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Ignore Early Detractors
Protect your early creative efforts
It's often said that Steve Jobs possessed a "reality distortion field" that allowed him to ignore detractors, problems and roadblocks. This "distortion field" allowed him to continue pursuing projects relentlessly even in the face of extreme obstacles. This method of working brought us the Mac, OSX, Pixar movies, the iPod, the iPhone and the iPad.
More than 20 years ago, I created FASO as a simple, yet powerful tool for artists to build their own websites.
I recall showing the early versions of it to friends in the technology space. Several times the response was something like, "that's pretty cool, but nobody will purchase this, people can already easily create their own website with Dreamweaver or iWeb if they have a Mac. Why would anyone pay for this?"
That was pretty discouraging feedback at first, but fortunately I chose to ignore it. I recall consciously choosing to employ my own "reality distortion field", and I chose to have faith that we could create something that would be immensely useful to artists. After all, both iWeb and Dreamweaver required a technical learning curve and what we were building with FASO was designed to be optimized to be easy and designed specifically to create websites that showcase artwork while at the same time providing marketing tools and channels. iWeb was a page layout program. FASO is an art marketing tool. We were building a completely new and different thing, that only superficially did something similar to existing tools.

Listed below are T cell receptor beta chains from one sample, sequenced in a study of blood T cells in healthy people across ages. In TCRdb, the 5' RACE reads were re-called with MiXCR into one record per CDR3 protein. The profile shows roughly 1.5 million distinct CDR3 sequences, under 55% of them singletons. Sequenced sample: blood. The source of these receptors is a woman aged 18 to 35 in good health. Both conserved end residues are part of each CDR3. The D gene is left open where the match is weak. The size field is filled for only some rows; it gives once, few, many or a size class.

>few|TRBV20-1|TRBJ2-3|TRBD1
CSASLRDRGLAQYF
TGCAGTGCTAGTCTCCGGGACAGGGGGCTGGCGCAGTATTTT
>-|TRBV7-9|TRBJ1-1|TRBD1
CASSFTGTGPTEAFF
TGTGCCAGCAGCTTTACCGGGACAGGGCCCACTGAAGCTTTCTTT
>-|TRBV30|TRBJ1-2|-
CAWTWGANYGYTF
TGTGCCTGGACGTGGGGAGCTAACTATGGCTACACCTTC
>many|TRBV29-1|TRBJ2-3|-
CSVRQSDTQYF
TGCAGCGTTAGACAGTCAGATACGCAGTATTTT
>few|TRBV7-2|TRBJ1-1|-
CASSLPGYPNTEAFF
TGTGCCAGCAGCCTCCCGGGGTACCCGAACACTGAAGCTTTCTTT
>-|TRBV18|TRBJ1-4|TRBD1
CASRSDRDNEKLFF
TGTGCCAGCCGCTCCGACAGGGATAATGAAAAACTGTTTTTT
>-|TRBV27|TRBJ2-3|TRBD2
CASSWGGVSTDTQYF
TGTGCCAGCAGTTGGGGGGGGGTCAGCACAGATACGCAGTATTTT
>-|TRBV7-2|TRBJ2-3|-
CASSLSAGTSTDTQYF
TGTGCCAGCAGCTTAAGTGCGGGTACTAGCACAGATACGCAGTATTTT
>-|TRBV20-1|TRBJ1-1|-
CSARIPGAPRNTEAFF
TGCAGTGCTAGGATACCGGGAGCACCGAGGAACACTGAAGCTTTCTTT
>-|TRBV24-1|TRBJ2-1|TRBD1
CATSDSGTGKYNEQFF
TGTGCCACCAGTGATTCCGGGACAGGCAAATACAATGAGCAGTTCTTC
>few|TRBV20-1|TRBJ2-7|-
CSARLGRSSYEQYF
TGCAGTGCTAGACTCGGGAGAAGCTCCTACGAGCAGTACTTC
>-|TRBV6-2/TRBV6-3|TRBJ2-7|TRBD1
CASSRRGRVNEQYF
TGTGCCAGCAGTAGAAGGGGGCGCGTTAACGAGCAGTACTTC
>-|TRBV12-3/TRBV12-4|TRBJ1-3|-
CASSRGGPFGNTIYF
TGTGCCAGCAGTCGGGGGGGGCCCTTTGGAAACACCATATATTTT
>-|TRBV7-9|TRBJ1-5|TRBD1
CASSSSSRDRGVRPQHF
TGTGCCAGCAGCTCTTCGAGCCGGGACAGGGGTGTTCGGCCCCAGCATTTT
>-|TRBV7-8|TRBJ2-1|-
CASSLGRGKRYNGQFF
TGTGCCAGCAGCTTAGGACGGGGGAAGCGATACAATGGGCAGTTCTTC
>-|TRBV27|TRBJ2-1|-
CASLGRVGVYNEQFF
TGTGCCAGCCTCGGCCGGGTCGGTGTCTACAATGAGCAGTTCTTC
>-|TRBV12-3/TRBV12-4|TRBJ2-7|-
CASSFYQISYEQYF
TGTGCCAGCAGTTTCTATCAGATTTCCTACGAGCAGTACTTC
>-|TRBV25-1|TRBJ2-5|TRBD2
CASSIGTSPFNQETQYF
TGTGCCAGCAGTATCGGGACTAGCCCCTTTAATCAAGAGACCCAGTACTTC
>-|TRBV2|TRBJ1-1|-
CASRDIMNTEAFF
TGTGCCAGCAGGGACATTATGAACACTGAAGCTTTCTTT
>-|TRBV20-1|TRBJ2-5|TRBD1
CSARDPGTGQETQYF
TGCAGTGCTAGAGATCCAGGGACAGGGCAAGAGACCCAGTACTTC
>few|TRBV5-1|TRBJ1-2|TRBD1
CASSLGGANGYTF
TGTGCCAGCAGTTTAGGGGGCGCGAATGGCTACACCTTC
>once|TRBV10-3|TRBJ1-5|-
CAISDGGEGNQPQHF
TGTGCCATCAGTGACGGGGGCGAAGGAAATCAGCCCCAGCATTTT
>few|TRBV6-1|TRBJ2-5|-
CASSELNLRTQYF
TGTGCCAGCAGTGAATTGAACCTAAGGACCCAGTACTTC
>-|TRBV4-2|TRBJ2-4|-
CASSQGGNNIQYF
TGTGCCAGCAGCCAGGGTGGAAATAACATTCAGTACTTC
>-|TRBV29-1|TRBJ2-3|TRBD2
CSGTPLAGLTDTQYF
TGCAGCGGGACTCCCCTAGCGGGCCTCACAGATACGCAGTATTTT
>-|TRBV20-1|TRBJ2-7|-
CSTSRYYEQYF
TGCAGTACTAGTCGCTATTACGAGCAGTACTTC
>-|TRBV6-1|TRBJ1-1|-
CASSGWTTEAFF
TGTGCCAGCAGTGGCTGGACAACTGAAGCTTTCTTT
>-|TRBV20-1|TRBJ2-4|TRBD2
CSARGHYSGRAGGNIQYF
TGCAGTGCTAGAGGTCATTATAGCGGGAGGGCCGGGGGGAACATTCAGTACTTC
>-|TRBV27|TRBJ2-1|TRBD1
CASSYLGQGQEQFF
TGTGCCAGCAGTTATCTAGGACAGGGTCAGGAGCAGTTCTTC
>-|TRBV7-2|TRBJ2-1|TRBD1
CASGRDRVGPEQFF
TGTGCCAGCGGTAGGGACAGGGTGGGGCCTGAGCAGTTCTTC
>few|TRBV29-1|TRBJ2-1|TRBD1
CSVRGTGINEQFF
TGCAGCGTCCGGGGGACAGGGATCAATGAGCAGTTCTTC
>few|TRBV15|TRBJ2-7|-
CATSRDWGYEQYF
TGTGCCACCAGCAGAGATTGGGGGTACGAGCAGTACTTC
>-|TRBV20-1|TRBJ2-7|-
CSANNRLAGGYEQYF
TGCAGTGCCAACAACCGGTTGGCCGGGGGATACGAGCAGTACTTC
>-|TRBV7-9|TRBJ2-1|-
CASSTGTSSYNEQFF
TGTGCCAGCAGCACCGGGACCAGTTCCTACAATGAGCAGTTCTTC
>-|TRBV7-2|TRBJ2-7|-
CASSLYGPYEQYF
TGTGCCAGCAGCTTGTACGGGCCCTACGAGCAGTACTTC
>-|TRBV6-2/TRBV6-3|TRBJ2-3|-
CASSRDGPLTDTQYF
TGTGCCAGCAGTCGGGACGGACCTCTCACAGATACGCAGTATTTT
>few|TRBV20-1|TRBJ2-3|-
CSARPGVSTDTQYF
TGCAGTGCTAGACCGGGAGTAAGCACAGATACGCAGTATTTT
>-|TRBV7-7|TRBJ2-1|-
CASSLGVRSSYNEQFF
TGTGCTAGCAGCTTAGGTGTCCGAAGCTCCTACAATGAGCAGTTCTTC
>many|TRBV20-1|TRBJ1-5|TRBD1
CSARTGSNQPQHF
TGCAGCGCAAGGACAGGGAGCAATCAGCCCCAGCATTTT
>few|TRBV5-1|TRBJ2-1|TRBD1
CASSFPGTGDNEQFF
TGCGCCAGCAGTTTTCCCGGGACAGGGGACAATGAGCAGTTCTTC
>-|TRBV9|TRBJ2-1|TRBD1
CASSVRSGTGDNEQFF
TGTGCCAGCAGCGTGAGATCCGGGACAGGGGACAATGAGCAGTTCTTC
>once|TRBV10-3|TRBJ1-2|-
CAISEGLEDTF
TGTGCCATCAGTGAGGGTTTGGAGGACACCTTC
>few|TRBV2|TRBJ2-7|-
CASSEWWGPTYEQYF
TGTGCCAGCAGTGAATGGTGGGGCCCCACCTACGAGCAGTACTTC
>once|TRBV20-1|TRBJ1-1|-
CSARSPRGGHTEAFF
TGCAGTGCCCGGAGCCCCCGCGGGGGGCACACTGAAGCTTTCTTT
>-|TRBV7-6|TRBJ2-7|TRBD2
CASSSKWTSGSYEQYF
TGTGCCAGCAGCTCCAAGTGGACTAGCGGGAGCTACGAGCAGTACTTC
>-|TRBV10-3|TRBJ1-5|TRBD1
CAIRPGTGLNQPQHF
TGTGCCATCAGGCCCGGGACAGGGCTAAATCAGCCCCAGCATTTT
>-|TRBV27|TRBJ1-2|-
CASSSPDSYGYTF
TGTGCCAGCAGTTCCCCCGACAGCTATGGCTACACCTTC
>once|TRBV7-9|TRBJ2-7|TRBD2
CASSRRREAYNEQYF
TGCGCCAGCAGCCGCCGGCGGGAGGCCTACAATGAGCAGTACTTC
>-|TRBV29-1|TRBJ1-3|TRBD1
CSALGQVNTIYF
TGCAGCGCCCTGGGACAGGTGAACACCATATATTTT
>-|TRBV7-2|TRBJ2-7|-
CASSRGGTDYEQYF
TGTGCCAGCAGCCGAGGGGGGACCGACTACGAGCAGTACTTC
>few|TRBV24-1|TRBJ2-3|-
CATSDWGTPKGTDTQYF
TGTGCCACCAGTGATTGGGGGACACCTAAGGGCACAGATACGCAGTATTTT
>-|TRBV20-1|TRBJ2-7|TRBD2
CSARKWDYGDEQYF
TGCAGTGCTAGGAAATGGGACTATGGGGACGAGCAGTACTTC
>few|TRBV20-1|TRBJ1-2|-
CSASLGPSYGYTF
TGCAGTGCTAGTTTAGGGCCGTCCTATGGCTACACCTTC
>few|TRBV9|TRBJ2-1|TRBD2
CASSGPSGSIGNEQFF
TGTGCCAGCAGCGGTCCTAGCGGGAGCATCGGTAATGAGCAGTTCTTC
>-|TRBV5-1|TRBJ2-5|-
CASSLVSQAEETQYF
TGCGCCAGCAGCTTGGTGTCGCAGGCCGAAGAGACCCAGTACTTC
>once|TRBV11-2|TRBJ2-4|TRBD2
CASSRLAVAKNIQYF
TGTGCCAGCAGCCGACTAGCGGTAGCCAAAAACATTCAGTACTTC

I'm glad we ignored those early detractors because, today, more than 15,000 artists use FASO to grow their art sales every day, and we've become the leading provider of professional artist websites. Artists write me every week with letters of thanks for the role FASO has played in allowing them to pursue their artistic dreams. That's enormously humbling and gratifying.
This isn't just a brag n' boast post though. I have a point.
While it's perfectly fine to solicit feedback and advice regarding your creative endeavors from the people you respect, I've come to realize there is a danger on soliciting that feedback too early.
My tech friends couldn't see the vision I had in my head. And the earliest versions of FASO weren't fully baked enough for them, or even artist friends, to see how what I was building would eventually become a superior tool for artists.
What I had done was the equivalent of asking for a painting critique when the "painting" (FASO) wasn't even half completed.
So, if you must show your work to friends, colleagues or mentors before it's ready, just remember that it's probably best to ignore early detractors and stay true to your vision.
Until Next Time,